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How to kill a movement
Did you ever see a movement grow?
Did you see the way it starts?
Did you feel it spread around you?
Did you hear it rustling the leaves and scraping the sidewalk?
Did you want to kill it?
The weird thing about movements is that opposition tends to strengthen them. Movements feed on hostility the way rats feed on garbage.
The way you kill a movement is infiltration and fragmentation.
You can’t kill a movement from the outside. You can only kill it from inside. The way an antibiotic kills bacteria.
I’m watching it happen in Missouri. Not intentionally. In fact, the frackers (those who fracture) truly believe they’re strengthening the movement by eliminating suspicious elements.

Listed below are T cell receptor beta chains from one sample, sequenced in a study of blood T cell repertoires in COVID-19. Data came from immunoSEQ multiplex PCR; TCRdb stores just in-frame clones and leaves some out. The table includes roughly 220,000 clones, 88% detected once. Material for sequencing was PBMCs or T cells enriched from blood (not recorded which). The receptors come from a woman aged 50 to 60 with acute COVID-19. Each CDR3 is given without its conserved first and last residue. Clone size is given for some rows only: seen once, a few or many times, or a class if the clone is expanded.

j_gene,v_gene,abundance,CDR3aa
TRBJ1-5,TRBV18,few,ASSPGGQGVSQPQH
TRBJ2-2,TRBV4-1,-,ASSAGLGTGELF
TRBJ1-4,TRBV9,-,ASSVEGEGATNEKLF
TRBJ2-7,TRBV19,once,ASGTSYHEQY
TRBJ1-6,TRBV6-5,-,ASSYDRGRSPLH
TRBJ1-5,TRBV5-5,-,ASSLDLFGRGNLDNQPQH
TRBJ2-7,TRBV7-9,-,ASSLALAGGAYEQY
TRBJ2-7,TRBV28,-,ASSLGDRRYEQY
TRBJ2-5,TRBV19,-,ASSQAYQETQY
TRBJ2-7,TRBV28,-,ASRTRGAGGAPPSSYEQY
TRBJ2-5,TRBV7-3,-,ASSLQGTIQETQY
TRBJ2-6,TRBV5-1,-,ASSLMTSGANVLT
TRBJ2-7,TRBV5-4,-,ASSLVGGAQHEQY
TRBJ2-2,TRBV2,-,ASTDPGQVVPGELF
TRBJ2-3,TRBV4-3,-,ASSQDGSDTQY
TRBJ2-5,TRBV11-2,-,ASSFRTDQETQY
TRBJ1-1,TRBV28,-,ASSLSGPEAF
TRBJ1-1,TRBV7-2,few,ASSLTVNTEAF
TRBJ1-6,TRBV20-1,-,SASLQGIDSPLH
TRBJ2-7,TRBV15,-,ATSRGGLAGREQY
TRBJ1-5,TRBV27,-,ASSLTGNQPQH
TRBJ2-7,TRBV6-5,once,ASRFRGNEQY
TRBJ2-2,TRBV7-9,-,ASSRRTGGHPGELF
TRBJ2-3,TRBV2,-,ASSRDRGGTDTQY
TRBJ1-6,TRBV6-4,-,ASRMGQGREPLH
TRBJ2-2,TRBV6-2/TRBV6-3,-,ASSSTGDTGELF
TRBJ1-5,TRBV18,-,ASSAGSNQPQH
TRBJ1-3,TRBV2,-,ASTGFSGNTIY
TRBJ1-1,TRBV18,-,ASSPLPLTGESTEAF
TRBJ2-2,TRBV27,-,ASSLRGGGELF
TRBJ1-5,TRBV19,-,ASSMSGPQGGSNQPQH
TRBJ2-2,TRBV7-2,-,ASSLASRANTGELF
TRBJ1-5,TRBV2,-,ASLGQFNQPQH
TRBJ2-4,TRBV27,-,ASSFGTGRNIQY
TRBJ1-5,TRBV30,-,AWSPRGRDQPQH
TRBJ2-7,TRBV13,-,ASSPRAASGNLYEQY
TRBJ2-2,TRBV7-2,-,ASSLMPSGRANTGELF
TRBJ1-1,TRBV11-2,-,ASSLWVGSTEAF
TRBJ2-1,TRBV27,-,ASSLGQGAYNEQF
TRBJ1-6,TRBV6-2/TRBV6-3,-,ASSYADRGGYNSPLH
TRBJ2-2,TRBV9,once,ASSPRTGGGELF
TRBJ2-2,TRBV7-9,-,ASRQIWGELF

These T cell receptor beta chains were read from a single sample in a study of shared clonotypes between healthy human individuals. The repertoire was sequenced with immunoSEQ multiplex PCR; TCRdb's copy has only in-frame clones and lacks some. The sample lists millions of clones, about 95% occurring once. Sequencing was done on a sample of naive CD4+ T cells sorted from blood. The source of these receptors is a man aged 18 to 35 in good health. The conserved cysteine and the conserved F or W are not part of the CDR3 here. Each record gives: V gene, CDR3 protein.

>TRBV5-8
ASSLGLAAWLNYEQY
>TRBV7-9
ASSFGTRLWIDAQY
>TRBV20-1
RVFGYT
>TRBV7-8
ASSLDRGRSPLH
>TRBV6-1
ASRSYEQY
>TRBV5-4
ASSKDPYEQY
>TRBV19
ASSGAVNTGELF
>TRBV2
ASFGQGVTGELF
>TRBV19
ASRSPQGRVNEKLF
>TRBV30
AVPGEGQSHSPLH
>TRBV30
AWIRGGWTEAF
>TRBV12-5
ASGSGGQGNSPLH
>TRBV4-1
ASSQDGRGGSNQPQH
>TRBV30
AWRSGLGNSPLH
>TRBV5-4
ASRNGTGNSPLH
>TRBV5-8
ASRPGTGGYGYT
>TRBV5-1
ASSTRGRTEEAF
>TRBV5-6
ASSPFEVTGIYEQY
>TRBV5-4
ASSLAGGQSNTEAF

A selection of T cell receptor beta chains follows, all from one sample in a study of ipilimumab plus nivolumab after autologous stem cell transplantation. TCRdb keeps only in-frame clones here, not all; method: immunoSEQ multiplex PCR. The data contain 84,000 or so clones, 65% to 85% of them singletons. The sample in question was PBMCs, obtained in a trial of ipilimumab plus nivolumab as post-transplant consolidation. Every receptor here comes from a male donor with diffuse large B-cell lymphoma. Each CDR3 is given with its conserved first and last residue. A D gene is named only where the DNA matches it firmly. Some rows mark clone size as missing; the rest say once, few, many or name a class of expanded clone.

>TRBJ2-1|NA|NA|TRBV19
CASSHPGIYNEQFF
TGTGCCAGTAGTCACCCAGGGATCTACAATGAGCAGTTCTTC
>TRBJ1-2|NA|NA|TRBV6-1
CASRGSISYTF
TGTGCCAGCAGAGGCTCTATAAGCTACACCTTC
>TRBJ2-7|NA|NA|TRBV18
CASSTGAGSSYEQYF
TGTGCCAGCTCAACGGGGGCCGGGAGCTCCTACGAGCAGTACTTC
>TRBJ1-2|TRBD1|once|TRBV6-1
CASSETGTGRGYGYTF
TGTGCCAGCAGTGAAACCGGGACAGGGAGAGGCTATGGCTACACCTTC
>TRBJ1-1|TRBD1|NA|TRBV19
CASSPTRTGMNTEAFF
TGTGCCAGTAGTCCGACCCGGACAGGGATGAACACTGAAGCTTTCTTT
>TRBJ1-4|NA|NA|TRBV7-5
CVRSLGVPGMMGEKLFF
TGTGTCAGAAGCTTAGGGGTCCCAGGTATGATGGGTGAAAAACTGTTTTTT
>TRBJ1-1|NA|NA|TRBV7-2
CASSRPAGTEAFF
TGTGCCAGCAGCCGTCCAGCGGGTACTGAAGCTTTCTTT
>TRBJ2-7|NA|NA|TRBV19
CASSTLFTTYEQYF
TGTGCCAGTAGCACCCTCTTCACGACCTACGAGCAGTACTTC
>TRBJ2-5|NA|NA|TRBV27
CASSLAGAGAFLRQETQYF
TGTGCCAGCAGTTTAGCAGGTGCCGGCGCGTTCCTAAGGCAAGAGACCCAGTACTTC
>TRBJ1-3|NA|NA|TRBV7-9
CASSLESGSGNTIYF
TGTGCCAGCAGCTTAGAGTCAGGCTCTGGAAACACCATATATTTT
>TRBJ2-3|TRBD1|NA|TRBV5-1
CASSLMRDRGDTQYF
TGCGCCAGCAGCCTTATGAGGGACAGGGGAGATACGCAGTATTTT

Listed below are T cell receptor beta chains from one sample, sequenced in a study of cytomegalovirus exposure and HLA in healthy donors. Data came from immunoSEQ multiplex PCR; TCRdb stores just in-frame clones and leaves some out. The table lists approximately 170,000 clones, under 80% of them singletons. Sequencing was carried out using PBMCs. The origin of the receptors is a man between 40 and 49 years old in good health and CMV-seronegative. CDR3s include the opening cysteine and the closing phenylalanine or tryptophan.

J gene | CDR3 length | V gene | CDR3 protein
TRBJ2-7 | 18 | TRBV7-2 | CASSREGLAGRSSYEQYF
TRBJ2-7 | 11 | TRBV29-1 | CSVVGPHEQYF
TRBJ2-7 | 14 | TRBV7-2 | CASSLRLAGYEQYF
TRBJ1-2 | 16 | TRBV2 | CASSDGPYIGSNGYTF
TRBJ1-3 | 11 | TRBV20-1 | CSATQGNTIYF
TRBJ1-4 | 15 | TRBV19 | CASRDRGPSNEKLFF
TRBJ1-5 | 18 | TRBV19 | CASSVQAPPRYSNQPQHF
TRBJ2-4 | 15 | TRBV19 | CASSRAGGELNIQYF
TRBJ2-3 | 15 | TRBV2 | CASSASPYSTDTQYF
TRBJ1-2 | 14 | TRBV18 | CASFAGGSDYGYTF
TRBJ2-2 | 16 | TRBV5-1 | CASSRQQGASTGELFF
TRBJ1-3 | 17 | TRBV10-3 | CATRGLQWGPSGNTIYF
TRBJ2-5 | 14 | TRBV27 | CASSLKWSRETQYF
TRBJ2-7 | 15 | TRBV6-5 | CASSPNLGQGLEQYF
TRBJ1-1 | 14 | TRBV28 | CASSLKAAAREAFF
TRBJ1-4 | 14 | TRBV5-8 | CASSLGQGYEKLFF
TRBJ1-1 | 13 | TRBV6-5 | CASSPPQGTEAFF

I’m one of those suspicious elements. They’re probably better off without me. But they’ve also seized on Rep. Paul Curtman as a suspicious element.
Paul Curtman is about the truest conservative in Jefferson City. He’s brilliantly navigated the state capitol without falling prey to the establishment. He’s taken hard lines on hard issues, consistent with his remarkably strong Christian conservative ethic.
And a tiny but angry and relentless element of Missouri conservatism wants to isolate, personalize, and attack Paul. They believe Paul has strayed because he didn’t get everything they want all at once. You know, the way toddlers expect their wishes to happen.
This is fragmentation. It’s fracturing. It’s destructive.
It’s the only way to kill a movement. And it’s completely homegrown.
The greatest threat to freedom is not a totalitarian; the greatest threat to freedom is a conservative who can’t tolerate deviations from her narrow agenda.
Just cool down folks. We might win this thing.